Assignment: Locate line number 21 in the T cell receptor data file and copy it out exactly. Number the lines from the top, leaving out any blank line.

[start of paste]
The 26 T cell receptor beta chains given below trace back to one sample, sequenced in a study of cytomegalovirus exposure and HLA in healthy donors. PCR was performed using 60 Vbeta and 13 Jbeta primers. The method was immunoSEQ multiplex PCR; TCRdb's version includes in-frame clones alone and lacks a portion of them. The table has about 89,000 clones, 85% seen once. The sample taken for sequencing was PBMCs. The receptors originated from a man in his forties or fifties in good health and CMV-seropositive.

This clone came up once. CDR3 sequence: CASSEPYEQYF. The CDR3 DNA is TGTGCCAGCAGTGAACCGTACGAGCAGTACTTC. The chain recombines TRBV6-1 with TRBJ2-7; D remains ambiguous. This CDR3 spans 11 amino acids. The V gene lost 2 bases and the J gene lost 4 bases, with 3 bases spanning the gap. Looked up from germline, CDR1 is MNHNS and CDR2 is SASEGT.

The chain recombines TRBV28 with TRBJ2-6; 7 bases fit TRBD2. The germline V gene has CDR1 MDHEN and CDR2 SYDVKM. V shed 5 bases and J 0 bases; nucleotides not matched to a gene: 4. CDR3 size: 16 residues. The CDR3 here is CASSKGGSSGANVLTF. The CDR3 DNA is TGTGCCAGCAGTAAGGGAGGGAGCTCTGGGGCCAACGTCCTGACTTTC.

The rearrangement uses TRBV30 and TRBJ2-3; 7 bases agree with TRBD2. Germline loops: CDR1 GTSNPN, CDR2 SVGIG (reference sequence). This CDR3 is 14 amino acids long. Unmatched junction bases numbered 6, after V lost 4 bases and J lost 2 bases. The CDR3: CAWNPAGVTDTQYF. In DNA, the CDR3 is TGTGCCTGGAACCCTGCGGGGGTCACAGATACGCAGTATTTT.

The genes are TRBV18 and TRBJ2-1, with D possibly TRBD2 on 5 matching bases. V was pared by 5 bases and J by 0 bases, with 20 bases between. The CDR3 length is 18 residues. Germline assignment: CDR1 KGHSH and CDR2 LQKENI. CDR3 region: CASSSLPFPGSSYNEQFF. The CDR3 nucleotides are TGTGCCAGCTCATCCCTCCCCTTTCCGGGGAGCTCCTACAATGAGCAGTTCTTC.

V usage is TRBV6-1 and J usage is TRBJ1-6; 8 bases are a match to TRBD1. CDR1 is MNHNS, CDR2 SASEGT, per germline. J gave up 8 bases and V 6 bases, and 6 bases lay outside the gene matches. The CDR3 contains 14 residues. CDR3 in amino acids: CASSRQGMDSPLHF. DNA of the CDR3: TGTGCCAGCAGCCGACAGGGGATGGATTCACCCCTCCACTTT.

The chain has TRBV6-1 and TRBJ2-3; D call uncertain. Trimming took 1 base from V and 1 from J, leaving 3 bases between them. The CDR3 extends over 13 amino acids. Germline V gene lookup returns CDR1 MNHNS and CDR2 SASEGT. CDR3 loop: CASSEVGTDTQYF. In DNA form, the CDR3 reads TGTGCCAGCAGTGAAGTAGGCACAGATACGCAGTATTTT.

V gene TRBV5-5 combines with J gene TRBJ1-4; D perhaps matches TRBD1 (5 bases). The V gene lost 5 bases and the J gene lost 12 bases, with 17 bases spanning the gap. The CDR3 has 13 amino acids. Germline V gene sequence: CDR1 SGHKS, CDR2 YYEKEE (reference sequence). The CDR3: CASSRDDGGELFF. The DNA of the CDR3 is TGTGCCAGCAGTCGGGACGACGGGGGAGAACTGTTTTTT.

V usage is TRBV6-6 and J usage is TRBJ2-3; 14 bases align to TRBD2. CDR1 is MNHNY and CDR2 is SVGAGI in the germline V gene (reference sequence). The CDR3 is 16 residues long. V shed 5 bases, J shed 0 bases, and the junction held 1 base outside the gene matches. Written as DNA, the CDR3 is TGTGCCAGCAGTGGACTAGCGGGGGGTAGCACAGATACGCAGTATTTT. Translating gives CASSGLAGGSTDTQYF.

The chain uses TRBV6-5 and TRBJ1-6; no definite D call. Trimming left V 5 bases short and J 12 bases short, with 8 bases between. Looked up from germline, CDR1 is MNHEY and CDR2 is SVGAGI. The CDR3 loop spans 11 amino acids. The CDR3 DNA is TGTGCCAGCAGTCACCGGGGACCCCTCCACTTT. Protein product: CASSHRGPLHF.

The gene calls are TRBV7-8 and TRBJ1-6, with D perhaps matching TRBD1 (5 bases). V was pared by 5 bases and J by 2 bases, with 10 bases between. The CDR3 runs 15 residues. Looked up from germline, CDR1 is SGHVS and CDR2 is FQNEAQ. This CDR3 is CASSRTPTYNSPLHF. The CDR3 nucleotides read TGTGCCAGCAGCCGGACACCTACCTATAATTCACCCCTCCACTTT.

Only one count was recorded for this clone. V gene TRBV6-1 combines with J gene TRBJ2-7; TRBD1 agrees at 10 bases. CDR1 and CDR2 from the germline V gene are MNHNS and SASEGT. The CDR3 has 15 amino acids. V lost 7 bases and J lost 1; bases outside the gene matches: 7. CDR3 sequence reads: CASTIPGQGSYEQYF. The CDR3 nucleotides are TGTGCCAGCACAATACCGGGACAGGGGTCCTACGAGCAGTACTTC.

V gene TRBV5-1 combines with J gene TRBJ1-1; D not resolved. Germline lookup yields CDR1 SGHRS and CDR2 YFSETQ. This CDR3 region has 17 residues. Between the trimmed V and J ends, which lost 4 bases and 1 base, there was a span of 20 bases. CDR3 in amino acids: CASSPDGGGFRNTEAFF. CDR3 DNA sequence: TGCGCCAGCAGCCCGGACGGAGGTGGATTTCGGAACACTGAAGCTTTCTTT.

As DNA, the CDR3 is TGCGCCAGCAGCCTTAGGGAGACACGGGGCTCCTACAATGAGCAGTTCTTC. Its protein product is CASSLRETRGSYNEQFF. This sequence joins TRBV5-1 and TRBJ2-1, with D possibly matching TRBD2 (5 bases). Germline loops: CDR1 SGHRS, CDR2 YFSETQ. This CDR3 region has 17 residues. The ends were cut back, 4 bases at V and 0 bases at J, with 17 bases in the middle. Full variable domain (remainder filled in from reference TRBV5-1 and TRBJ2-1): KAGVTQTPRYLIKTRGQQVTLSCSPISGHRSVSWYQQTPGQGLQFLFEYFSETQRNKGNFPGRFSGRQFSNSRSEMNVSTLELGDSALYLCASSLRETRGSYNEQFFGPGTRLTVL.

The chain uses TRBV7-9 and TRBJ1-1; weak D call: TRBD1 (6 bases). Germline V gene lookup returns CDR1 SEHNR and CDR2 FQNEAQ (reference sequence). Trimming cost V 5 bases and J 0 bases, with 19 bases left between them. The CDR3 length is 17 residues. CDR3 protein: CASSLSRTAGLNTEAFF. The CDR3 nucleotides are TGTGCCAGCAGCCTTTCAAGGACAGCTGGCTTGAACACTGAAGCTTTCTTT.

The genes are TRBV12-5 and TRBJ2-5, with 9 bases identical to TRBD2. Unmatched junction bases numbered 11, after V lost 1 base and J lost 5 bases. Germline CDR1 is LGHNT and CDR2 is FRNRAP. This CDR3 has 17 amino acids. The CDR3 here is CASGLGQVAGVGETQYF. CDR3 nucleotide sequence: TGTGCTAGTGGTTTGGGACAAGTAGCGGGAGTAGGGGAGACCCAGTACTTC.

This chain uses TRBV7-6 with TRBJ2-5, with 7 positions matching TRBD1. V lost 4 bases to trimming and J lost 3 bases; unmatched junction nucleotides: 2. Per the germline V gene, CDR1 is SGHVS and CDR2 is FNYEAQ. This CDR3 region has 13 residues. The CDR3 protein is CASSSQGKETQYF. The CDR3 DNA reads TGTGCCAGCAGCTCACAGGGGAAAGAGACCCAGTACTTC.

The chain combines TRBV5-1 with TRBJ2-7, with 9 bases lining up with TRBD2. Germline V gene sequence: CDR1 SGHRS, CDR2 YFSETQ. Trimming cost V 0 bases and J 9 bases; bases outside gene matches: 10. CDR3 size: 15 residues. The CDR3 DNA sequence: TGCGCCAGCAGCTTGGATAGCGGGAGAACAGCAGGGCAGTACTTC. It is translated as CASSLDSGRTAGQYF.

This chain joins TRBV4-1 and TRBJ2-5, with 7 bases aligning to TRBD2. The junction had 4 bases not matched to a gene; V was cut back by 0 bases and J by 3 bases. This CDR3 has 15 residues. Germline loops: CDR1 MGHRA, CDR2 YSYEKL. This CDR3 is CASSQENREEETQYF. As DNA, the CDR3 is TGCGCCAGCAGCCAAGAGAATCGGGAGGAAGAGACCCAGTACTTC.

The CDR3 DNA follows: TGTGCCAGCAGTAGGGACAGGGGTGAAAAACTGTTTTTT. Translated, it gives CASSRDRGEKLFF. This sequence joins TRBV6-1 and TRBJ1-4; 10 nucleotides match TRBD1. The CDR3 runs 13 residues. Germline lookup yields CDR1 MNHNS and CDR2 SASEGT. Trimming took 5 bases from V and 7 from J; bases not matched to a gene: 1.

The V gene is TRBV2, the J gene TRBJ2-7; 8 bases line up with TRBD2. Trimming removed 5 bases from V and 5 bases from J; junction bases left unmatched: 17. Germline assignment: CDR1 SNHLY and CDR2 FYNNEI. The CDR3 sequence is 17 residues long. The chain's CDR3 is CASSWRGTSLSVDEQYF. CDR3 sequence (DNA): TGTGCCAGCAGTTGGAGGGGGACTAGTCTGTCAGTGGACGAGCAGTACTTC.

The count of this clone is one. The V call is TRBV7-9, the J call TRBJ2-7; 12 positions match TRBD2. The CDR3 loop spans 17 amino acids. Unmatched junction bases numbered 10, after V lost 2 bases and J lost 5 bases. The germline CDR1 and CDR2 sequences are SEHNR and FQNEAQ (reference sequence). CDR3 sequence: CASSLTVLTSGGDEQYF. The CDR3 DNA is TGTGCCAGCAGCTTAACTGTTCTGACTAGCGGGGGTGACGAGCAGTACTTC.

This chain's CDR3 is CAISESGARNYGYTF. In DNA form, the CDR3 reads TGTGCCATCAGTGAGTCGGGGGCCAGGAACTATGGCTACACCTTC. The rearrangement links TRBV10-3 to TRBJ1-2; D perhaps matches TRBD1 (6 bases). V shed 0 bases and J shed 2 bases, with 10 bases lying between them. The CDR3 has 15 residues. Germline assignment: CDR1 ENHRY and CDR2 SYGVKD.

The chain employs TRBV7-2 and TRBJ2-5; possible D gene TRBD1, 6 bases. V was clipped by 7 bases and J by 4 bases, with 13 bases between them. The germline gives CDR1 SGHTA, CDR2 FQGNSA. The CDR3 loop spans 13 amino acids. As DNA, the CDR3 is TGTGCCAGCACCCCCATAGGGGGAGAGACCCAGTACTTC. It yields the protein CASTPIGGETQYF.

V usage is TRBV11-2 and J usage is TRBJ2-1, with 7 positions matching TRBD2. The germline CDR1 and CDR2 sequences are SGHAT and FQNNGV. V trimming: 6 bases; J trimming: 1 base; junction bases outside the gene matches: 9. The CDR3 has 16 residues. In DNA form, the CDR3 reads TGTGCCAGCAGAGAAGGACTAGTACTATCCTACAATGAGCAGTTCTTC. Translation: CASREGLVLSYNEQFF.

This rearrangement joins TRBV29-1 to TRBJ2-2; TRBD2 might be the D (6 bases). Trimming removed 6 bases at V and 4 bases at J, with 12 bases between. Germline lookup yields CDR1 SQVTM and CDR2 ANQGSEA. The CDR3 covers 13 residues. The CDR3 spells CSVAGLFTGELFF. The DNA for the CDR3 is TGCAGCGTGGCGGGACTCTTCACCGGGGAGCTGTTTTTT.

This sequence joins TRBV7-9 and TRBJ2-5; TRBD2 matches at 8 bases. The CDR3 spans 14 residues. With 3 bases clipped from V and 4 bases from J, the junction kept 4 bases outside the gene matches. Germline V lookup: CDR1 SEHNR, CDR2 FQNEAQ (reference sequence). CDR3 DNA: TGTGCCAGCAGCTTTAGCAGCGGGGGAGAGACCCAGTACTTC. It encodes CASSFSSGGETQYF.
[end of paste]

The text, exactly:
The V gene is TRBV2, the J gene TRBJ2-7; 8 bases line up with TRBD2. Trimming removed 5 bases from V and 5 bases from J; junction bases left unmatched: 17. Germline assignment: CDR1 SNHLY and CDR2 FYNNEI. The CDR3 sequence is 17 residues long. The chain's CDR3 is CASSWRGTSLSVDEQYF. CDR3 sequence (DNA): TGTGCCAGCAGTTGGAGGGGGACTAGTCTGTCAGTGGACGAGCAGTACTTC.